Adyashanti – Intimacy with All of Life


Adyashanti points to the irreducible quality of being that is inherent within all beings. As the wall of separation disintegrates between you and the world, it becomes obvious that the separation was only created in your mind. This realization frees you from any bonds to separation and allows unity to flourish. Adyashanti invites you to open yourself up to an experience of extraordinary intimacy with all of life.

Excerpted from “The Irreducible Quality of Being”:
http://tinyurl.com/go73ecv

Quotes from this video:

“One of the most direct and authentic hallmarks of an authentic spiritual awakening is you experience an extraordinary intimacy with all of life.”

“The irreducible quality of each person’s being is also the irreducible quality of all being.”

“Anybody that comes upon the irreducible quality of being, they’ll experience that the walls of separation that separate them from the world around them will seemingly fall down—which simply means for a moment you will stop producing them, because they’re not actually there. We just create them in our imagination.”

“One of the first jobs of spirituality is to elicit that irreducible quality within us.”

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Rumi “The Guest House” Poem animation


Here is a virtual movie of a reading of the 13 century Persian philosophical poem “This being human is a guest house”.The poem is read exquisitely by Canadian actor Dennis O’connor who kindly sent me this recording. I have employed the visual services of an unknown Bearded thoughtful looking Victorian gentleman as my visual reader of this ancient poem.

Mawlānā Jalāl ad-Dīn Muḥammad Balkhī (مولانا جلال الدین محمد بلخى), also known as Jalāl ad-Dīn Muḥammad Rūmī (جلال‌الدین محمد رومی), but known to the English-speaking world simply as Rumi,[1] (30 September 1207 17 December 1273), was a 13th-century Persian[2][3] poet, Islamic jurist, theologian, and mystic.[4] Rūmī is a descriptive name meaning “the Roman” since he lived most of his life in an area called Rūm because it was once ruled by the Byzantine Empire.[5]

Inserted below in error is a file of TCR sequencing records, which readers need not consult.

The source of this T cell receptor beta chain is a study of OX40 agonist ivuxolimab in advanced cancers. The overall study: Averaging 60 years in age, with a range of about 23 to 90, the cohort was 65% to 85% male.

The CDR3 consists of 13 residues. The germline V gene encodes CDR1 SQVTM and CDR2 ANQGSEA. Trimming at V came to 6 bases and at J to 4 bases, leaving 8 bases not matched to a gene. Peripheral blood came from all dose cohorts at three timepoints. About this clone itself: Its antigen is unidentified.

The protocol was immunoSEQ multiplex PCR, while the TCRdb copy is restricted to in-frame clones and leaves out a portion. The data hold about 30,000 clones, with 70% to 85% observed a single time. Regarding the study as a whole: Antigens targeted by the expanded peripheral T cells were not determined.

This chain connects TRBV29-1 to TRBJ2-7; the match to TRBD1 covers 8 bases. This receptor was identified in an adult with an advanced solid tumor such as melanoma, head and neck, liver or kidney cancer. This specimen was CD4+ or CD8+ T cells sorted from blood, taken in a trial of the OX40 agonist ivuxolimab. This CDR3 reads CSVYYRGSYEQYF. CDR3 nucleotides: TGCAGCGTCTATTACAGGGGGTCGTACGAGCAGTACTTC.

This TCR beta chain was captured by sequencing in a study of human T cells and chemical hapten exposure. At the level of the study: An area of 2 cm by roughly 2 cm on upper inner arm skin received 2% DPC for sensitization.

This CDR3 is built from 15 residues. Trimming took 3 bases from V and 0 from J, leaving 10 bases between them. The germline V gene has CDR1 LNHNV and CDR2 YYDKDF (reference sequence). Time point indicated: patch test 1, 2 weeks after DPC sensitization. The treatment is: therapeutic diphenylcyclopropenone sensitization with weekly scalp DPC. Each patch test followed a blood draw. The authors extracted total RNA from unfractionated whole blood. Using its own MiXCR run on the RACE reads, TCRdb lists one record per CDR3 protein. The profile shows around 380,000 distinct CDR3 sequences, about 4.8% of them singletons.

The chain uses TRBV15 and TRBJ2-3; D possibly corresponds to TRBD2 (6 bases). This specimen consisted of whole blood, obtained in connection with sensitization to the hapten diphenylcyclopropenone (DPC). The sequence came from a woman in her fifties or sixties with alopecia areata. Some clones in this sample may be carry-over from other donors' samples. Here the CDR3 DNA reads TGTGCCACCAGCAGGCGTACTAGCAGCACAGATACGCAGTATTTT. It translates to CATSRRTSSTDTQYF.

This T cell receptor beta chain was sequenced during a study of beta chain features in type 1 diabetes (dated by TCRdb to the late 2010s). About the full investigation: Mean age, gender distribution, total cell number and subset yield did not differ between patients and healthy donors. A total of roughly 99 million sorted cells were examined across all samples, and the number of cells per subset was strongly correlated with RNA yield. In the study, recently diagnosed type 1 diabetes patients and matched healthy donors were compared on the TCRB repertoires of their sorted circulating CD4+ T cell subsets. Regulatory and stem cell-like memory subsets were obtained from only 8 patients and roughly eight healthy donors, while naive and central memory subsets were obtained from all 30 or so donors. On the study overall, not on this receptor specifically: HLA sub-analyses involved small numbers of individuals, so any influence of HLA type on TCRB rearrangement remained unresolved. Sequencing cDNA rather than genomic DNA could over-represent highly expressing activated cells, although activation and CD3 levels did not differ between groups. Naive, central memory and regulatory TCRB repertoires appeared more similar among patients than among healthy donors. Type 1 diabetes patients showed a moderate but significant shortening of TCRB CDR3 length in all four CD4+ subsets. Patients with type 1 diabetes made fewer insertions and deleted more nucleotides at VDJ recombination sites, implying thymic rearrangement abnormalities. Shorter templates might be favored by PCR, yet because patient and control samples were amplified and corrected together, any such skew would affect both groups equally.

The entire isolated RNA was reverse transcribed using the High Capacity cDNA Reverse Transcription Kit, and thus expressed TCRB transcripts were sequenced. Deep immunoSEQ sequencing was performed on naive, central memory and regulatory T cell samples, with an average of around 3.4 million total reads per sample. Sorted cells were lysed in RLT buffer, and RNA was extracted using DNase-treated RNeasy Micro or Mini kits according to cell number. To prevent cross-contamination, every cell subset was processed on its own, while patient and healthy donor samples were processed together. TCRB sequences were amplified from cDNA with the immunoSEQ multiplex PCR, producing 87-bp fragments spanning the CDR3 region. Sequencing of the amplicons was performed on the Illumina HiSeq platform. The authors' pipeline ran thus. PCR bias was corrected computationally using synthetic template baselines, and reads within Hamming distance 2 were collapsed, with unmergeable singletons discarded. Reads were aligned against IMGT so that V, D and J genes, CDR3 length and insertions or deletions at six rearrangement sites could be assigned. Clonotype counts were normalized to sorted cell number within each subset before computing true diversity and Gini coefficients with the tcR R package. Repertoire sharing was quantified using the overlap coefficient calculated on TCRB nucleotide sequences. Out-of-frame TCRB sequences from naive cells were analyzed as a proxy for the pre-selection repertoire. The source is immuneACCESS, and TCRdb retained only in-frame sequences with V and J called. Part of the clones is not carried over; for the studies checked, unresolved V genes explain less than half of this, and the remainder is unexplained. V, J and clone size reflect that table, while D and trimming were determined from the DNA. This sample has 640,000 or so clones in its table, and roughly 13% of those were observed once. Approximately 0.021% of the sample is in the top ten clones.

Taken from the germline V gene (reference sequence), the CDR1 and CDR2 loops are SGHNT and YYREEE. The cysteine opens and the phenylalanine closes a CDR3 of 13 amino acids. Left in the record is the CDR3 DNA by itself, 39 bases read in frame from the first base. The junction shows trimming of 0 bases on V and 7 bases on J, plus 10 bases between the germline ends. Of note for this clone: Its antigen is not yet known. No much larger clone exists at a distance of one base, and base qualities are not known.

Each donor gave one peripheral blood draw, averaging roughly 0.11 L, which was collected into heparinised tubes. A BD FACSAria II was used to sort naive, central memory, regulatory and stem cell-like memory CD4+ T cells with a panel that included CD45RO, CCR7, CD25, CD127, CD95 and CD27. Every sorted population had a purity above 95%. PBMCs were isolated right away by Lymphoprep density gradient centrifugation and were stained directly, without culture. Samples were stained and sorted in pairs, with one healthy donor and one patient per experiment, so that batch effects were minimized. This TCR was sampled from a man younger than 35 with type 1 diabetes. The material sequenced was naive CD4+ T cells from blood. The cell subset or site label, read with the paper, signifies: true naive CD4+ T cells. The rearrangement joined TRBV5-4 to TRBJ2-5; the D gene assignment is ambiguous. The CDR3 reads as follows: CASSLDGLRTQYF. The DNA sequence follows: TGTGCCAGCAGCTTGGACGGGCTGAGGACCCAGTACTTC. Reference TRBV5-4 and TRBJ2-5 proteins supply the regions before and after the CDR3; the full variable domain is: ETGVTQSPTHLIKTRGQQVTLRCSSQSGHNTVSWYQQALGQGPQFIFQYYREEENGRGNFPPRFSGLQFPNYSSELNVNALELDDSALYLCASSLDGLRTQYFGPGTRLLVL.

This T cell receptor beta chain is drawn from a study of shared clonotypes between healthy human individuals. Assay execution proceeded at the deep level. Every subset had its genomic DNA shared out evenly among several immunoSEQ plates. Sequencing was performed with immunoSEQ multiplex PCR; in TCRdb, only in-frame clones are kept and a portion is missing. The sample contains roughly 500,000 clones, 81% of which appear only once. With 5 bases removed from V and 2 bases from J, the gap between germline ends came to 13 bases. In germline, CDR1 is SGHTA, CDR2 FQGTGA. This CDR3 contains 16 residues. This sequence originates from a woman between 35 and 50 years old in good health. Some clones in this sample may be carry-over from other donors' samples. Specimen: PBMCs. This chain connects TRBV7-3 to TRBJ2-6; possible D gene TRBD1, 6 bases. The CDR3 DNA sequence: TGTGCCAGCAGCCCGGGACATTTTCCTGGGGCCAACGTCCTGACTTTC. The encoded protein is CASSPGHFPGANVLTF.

According to tradition, Rumi was born in Balkh, Khorasan (now in Afghanistan), the hometown of his father’s family. Scholars, however, argue that he was most likely born in Wakhsh,[6] a small town located at the river Wakhsh in what is now Tajikistan. Wakhsh belonged to the larger province of Balkh, and in the year Rumi was born, his father was an appointed scholar there.[6] Both these cities were at the time included in the Greater Persian cultural sphere of Khorasan, the easternmost province of historical Persia,[7] and were part of the Khwarezmian Empire.

His birthplace[8] and native language[9] both indicate a Persian heritage. Due to quarrels between different dynasties in Khorasan, opposition to the Khwarizmid Shahs who were considered devious by Bahā ud-Dīn Walad (Rumi’s father)[10] or fear of the impending Mongol cataclysm,[11] his father decided to migrate westwards. Rumi’s family traveled west, first performing the Hajj and eventually settling in the Anatolian city Konya (capital of the Seljuk Sultanate of Rum, now located in Turkey). This was where he lived most of his life, and here he composed one of the crowning glories of Persian literature which profoundly affected the culture of the area.[12]